I have had a 15 year involvement in and around the live export trade throughout Asia. In that time, I have seen animal welfare standards as bad as that depicted on 4 Corners right through to an Australian/United States standard (which exceeds OIE welfare guidelines).
What was depicted in the 4 Corners report must be condemned and cannot be allowed to continue. In my experience these animal welfare outcomes occur in smaller regional type facilities, and are certainly not typical of the standards in the modern professional abattoir operations that service the Indonesian feedlotting sector that utilizes Australian cattle.
Previously, I was employed by a large Indonesian feedlotting and meat processing company. From at least the year 2000, the abattoir operated by this company adopted USDA standards including full stunning prior to slaughter. At the time, this company was a market leader but these practices have been rapidly adopted by competitors for reasons including animal welfare, increased productivity and the ability to service higher value markets (animals slaughtered in minimum stress environments have far superior eating qualities).
It is my experience the potential for negative animal welfare outcomes at point of slaughter are far lower where there is not a religious ritual requirement involved. The issue in countries where there is a religious ritual aspect is that there is a great deal of subjectivity in the interpretation of religious requirements.
I believe the solution to the current concerns in regard to cattle is probably the type of system that has suggested by industry, where specific abattoirs are accredited to an agreed and accepted standard, and an individual traceability system such as NLIS is used.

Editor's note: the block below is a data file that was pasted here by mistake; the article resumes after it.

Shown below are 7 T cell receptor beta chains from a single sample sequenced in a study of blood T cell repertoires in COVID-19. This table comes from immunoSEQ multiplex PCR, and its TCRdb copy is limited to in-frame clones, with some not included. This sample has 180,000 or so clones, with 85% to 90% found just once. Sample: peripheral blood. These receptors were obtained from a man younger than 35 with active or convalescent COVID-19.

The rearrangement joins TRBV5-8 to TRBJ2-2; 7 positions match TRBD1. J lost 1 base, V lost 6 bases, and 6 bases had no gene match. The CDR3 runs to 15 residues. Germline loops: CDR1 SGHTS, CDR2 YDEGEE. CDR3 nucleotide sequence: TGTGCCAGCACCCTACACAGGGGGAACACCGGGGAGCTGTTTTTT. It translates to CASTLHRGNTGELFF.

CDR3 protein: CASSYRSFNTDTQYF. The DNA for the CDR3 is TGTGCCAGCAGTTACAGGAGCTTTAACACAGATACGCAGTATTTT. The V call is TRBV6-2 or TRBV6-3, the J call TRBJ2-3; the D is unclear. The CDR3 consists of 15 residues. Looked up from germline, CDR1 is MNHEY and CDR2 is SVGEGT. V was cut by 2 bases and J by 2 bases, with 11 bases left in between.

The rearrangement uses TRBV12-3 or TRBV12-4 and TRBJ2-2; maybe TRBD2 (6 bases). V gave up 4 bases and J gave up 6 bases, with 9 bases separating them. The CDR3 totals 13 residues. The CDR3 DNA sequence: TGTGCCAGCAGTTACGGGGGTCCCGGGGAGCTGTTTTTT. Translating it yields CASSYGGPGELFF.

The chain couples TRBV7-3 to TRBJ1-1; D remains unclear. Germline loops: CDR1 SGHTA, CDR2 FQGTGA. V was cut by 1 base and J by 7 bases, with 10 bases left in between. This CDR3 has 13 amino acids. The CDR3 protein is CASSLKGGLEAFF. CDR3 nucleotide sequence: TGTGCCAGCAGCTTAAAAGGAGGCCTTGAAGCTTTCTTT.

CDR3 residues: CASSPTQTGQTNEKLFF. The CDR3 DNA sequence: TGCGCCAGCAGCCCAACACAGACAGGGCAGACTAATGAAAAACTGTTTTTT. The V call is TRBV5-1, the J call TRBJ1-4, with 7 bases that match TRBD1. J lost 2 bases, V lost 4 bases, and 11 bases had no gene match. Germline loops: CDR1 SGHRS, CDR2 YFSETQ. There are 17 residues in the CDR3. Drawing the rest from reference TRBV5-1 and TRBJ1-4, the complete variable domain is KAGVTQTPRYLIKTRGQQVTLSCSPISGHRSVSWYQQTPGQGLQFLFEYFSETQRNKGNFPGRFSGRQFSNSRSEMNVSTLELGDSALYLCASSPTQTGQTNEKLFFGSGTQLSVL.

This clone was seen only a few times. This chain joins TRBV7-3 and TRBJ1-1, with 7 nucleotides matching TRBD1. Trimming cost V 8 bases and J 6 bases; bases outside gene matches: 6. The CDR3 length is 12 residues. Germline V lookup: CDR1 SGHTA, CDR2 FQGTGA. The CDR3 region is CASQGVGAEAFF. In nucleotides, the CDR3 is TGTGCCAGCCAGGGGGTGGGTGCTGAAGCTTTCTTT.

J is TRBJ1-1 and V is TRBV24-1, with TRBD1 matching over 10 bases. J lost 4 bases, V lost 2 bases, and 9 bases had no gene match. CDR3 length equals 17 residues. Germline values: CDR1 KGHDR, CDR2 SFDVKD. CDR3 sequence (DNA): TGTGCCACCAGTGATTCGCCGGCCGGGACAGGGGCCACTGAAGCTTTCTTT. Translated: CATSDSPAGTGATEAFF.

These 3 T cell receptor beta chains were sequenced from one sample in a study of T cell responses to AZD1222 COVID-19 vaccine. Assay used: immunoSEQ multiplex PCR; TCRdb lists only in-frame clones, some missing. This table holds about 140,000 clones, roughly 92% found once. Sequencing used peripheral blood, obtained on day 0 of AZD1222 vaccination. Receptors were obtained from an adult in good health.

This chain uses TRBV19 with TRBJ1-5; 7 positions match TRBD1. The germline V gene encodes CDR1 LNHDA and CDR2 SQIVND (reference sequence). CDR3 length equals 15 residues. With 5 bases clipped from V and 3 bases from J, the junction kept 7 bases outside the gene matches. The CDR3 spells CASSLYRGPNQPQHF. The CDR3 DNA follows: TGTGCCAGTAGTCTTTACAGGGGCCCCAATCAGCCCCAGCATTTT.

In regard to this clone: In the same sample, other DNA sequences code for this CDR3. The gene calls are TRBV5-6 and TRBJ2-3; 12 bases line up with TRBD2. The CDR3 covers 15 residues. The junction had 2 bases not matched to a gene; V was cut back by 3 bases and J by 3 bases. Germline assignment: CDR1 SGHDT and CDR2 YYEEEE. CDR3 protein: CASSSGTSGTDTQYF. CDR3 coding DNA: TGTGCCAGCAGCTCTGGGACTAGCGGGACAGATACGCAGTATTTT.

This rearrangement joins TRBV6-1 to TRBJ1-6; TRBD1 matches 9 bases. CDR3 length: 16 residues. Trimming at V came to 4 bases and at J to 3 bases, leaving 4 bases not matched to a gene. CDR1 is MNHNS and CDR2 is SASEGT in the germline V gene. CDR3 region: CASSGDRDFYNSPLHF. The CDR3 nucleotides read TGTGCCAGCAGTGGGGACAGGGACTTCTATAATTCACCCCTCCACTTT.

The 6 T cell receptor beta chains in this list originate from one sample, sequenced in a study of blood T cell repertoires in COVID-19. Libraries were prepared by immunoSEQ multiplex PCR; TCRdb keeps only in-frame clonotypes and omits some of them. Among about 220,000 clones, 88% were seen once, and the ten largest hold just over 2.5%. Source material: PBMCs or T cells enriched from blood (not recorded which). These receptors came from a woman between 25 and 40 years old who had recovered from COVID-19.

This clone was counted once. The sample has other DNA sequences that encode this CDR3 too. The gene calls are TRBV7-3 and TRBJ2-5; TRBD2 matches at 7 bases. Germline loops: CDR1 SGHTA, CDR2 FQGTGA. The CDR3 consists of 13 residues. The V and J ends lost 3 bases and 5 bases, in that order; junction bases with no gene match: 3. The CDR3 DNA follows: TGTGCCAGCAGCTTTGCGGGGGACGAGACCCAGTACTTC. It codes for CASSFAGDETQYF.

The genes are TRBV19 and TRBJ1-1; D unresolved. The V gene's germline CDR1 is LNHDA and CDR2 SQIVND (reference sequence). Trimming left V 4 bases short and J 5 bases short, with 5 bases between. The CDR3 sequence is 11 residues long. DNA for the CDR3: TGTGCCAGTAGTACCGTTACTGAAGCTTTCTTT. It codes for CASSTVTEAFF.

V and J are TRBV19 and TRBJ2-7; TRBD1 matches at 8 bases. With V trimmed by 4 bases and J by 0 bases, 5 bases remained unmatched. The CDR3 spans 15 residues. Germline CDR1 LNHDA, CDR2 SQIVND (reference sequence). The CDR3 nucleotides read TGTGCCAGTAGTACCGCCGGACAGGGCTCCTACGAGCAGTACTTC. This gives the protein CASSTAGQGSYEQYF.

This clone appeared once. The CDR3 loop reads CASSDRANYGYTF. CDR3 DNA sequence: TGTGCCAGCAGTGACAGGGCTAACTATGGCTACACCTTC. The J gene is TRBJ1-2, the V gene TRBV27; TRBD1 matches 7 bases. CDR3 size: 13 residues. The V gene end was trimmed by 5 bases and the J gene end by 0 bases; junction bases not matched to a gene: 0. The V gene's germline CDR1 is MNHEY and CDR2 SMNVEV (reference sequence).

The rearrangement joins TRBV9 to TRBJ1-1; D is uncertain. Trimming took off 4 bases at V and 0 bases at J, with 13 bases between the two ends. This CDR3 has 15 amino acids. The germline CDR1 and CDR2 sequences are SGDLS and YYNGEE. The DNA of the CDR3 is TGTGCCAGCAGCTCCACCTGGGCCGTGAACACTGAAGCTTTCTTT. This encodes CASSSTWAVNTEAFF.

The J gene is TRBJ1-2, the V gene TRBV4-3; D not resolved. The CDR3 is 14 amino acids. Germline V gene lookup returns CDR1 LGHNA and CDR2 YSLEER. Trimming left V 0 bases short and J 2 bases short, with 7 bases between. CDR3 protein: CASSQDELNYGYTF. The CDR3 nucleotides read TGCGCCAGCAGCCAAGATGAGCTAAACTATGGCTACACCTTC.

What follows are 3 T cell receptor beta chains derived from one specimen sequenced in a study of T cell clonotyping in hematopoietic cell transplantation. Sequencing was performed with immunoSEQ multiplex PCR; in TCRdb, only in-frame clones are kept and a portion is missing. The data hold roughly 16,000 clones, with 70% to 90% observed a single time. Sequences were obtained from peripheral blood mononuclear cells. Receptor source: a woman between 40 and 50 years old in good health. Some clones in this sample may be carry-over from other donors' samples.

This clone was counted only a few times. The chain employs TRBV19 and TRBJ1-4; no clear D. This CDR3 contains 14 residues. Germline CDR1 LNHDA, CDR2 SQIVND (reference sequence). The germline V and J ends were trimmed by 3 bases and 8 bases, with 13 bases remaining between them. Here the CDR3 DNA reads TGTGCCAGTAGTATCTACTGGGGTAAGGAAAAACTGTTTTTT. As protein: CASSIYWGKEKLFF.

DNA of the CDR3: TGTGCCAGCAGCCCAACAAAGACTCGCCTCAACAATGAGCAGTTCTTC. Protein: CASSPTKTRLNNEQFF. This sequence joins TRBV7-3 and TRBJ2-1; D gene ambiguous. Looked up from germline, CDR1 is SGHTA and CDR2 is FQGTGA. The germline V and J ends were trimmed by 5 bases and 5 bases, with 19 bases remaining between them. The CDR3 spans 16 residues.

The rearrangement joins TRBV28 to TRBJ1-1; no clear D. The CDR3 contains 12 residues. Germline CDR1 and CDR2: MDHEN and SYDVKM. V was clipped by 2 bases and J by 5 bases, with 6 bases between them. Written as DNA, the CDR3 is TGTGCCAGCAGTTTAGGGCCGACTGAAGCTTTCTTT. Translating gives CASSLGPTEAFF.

In regard to this particular term of reference it is important to separate cattle from sheep and goats, and also individual markets.
A major contributor to the welfare problems identified in the 4 Corners report are the sheer size of the finished Australian cattle (as compared to local Asian cattle) at time of slaughter. In this environment, slaughtermen are fearful for their safety and therefore were unable to competently kill the animals in a competent and humane manner.
This is not the situation with sheep and goats which at time of slaughter are between 35 – 50kg. I have observed the slaughter of many sheep and goats in Malaysia and Singapore and have found that the animals were killed very swiftly, competently with a minimum of stress. I am confident that slaughtering practices in these markets meets OIE guidelines at a minimum.
In regard to the appropriateness of OIE guidelines as the minimum standards, I believe any attempt to impose a higher level of standard to soon would be detrimental to Australia’s interest and unachievable in the short term. Australian standards may well be the goal but you won’t achieve them immediately.
The current ASEL standards are more than sufficient. These standards are extremely high (far higher than what is required for the domestic movement of livestock).
There is a great deal of subjectivity in the interpretation of ASEL by various AQIS officers, but this subjective interpretation is overwhelmingly over and above the intent of the standards.